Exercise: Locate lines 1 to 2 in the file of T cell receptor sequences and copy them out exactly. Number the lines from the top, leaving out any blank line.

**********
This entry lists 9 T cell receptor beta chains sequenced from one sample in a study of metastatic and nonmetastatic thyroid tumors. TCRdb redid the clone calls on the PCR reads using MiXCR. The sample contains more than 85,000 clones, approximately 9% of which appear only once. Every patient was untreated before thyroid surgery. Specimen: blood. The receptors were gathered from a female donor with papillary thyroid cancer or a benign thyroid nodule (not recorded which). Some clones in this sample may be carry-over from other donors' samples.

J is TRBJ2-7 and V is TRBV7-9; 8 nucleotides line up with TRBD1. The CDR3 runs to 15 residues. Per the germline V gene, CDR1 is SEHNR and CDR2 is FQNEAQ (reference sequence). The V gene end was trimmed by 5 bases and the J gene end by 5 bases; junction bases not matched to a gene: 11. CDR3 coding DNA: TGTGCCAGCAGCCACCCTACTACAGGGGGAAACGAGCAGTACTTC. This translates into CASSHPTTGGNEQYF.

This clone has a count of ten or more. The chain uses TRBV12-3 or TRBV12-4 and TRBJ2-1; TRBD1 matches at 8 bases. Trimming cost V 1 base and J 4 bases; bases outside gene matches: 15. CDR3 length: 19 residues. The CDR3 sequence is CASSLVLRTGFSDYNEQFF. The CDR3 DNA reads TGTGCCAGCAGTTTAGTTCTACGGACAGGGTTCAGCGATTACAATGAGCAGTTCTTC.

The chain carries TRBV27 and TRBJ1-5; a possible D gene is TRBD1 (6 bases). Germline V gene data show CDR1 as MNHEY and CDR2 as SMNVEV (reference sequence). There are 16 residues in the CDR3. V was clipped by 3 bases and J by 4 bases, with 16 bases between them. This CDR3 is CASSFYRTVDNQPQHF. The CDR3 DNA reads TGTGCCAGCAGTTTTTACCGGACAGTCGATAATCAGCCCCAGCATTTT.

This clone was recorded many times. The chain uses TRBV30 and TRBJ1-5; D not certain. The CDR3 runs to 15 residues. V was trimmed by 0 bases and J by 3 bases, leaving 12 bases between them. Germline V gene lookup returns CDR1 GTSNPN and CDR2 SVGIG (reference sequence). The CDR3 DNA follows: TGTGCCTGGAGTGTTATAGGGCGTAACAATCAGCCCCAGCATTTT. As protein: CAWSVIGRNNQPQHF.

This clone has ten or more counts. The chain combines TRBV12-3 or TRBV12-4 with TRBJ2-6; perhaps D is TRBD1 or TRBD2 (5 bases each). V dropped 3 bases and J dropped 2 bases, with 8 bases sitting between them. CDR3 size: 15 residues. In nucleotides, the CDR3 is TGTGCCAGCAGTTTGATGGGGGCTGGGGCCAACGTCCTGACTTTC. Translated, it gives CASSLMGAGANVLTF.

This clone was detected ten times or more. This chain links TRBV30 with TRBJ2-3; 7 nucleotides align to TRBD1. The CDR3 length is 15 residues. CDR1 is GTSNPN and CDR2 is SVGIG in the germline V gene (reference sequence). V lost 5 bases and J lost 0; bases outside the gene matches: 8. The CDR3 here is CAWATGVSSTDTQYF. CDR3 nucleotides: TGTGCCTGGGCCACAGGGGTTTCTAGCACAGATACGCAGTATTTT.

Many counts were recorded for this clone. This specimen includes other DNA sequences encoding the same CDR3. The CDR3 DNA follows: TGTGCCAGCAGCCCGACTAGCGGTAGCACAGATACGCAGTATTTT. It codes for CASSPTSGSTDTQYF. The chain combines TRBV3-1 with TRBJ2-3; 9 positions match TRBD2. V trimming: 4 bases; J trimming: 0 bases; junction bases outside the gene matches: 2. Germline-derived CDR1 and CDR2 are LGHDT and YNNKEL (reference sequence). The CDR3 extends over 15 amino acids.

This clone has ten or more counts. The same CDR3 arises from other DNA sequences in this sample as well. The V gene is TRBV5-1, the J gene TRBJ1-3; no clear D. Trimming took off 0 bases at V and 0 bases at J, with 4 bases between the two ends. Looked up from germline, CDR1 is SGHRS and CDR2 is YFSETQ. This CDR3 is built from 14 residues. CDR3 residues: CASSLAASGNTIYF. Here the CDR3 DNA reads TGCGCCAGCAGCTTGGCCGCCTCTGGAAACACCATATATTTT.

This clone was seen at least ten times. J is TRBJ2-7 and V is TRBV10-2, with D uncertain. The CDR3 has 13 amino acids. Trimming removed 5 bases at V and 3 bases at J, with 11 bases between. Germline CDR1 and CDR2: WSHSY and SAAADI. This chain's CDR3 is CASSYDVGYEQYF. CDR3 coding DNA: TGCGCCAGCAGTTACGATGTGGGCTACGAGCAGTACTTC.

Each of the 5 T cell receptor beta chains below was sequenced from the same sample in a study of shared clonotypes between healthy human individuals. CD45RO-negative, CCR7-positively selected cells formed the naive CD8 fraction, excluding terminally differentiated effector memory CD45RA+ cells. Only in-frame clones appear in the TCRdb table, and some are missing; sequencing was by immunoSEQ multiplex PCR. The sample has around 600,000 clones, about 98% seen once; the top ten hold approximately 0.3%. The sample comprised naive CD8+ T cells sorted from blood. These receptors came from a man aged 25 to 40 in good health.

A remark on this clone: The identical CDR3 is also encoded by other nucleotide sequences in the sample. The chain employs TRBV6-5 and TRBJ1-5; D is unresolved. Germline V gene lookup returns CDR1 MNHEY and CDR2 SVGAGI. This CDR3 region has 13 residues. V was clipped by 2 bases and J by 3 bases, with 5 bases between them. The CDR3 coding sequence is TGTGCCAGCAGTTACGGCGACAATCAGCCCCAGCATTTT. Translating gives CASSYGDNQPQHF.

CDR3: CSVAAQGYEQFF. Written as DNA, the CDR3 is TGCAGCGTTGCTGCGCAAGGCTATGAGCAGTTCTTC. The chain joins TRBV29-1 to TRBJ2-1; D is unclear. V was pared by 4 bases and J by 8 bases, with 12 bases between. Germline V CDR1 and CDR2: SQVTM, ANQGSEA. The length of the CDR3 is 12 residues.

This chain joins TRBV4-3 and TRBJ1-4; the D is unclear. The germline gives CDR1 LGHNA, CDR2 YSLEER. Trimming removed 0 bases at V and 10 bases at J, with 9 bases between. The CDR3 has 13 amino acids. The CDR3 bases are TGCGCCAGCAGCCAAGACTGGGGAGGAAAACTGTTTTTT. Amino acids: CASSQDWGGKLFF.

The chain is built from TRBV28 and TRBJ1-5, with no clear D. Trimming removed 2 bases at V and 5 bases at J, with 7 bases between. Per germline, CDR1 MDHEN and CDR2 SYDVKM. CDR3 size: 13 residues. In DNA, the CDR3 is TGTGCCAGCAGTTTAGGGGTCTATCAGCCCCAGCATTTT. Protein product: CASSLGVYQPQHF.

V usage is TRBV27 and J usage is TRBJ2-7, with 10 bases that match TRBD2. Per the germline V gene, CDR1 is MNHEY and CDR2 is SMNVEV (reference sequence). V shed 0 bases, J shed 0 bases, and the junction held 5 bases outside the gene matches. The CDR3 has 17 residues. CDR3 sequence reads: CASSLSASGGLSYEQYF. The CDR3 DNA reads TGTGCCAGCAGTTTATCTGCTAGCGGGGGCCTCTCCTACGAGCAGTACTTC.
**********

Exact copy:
This entry lists 9 T cell receptor beta chains sequenced from one sample in a study of metastatic and nonmetastatic thyroid tumors. TCRdb redid the clone calls on the PCR reads using MiXCR. The sample contains more than 85,000 clones, approximately 9% of which appear only once. Every patient was untreated before thyroid surgery. Specimen: blood. The receptors were gathered from a female donor with papillary thyroid cancer or a benign thyroid nodule (not recorded which). Some clones in this sample may be carry-over from other donors' samples.

J is TRBJ2-7 and V is TRBV7-9; 8 nucleotides line up with TRBD1. The CDR3 runs to 15 residues. Per the germline V gene, CDR1 is SEHNR and CDR2 is FQNEAQ (reference sequence). The V gene end was trimmed by 5 bases and the J gene end by 5 bases; junction bases not matched to a gene: 11. CDR3 coding DNA: TGTGCCAGCAGCCACCCTACTACAGGGGGAAACGAGCAGTACTTC. This translates into CASSHPTTGGNEQYF.